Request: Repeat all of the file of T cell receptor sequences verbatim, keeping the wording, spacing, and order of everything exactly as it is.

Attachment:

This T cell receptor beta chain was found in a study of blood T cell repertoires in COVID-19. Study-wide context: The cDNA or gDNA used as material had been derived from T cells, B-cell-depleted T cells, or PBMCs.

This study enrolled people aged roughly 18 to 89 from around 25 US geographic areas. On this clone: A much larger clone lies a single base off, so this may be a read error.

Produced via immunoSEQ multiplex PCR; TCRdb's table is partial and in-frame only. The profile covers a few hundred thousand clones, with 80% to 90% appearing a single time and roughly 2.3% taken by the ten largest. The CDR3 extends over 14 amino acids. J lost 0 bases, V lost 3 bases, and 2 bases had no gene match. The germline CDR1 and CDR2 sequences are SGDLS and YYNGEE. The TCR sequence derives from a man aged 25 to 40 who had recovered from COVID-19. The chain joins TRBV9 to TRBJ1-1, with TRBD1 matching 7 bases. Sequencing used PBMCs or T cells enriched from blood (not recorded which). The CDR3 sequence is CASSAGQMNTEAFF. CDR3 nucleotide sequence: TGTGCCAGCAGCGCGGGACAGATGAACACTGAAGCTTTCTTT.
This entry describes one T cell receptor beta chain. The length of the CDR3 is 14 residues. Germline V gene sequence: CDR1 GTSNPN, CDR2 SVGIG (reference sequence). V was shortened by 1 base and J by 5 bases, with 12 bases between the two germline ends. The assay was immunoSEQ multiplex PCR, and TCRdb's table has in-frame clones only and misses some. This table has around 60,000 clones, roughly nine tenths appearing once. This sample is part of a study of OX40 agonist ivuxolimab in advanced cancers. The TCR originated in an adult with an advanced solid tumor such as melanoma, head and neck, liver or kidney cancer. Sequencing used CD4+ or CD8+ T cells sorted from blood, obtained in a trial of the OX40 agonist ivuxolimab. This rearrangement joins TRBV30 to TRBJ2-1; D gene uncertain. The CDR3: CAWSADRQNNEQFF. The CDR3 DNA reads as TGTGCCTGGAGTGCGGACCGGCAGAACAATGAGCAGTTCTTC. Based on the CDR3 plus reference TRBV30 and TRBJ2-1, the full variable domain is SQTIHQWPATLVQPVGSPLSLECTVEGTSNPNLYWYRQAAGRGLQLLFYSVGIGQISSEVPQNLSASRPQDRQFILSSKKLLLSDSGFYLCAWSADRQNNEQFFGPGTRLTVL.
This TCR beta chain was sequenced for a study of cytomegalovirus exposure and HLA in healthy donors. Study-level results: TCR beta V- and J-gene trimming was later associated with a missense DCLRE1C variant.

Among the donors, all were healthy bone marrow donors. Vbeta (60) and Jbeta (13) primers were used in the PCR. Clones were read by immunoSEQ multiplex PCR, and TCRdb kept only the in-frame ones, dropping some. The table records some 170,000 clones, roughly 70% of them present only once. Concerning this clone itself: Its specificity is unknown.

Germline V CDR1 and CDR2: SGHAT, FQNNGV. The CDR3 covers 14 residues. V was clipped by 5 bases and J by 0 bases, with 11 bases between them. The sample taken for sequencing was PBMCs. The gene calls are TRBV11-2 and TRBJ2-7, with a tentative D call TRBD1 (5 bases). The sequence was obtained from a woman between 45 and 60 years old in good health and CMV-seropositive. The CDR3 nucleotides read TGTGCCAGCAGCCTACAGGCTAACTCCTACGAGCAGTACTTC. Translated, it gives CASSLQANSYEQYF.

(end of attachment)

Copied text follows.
This T cell receptor beta chain was found in a study of blood T cell repertoires in COVID-19. Study-wide context: The cDNA or gDNA used as material had been derived from T cells, B-cell-depleted T cells, or PBMCs.

This study enrolled people aged roughly 18 to 89 from around 25 US geographic areas. On this clone: A much larger clone lies a single base off, so this may be a read error.

Produced via immunoSEQ multiplex PCR; TCRdb's table is partial and in-frame only. The profile covers a few hundred thousand clones, with 80% to 90% appearing a single time and roughly 2.3% taken by the ten largest. The CDR3 extends over 14 amino acids. J lost 0 bases, V lost 3 bases, and 2 bases had no gene match. The germline CDR1 and CDR2 sequences are SGDLS and YYNGEE. The TCR sequence derives from a man aged 25 to 40 who had recovered from COVID-19. The chain joins TRBV9 to TRBJ1-1, with TRBD1 matching 7 bases. Sequencing used PBMCs or T cells enriched from blood (not recorded which). The CDR3 sequence is CASSAGQMNTEAFF. CDR3 nucleotide sequence: TGTGCCAGCAGCGCGGGACAGATGAACACTGAAGCTTTCTTT.
This entry describes one T cell receptor beta chain. The length of the CDR3 is 14 residues. Germline V gene sequence: CDR1 GTSNPN, CDR2 SVGIG (reference sequence). V was shortened by 1 base and J by 5 bases, with 12 bases between the two germline ends. The assay was immunoSEQ multiplex PCR, and TCRdb's table has in-frame clones only and misses some. This table has around 60,000 clones, roughly nine tenths appearing once. This sample is part of a study of OX40 agonist ivuxolimab in advanced cancers. The TCR originated in an adult with an advanced solid tumor such as melanoma, head and neck, liver or kidney cancer. Sequencing used CD4+ or CD8+ T cells sorted from blood, obtained in a trial of the OX40 agonist ivuxolimab. This rearrangement joins TRBV30 to TRBJ2-1; D gene uncertain. The CDR3: CAWSADRQNNEQFF. The CDR3 DNA reads as TGTGCCTGGAGTGCGGACCGGCAGAACAATGAGCAGTTCTTC. Based on the CDR3 plus reference TRBV30 and TRBJ2-1, the full variable domain is SQTIHQWPATLVQPVGSPLSLECTVEGTSNPNLYWYRQAAGRGLQLLFYSVGIGQISSEVPQNLSASRPQDRQFILSSKKLLLSDSGFYLCAWSADRQNNEQFFGPGTRLTVL.
This TCR beta chain was sequenced for a study of cytomegalovirus exposure and HLA in healthy donors. Study-level results: TCR beta V- and J-gene trimming was later associated with a missense DCLRE1C variant.

Among the donors, all were healthy bone marrow donors. Vbeta (60) and Jbeta (13) primers were used in the PCR. Clones were read by immunoSEQ multiplex PCR, and TCRdb kept only the in-frame ones, dropping some. The table records some 170,000 clones, roughly 70% of them present only once. Concerning this clone itself: Its specificity is unknown.

Germline V CDR1 and CDR2: SGHAT, FQNNGV. The CDR3 covers 14 residues. V was clipped by 5 bases and J by 0 bases, with 11 bases between them. The sample taken for sequencing was PBMCs. The gene calls are TRBV11-2 and TRBJ2-7, with a tentative D call TRBD1 (5 bases). The sequence was obtained from a woman between 45 and 60 years old in good health and CMV-seropositive. The CDR3 nucleotides read TGTGCCAGCAGCCTACAGGCTAACTCCTACGAGCAGTACTTC. Translated, it gives CASSLQANSYEQYF.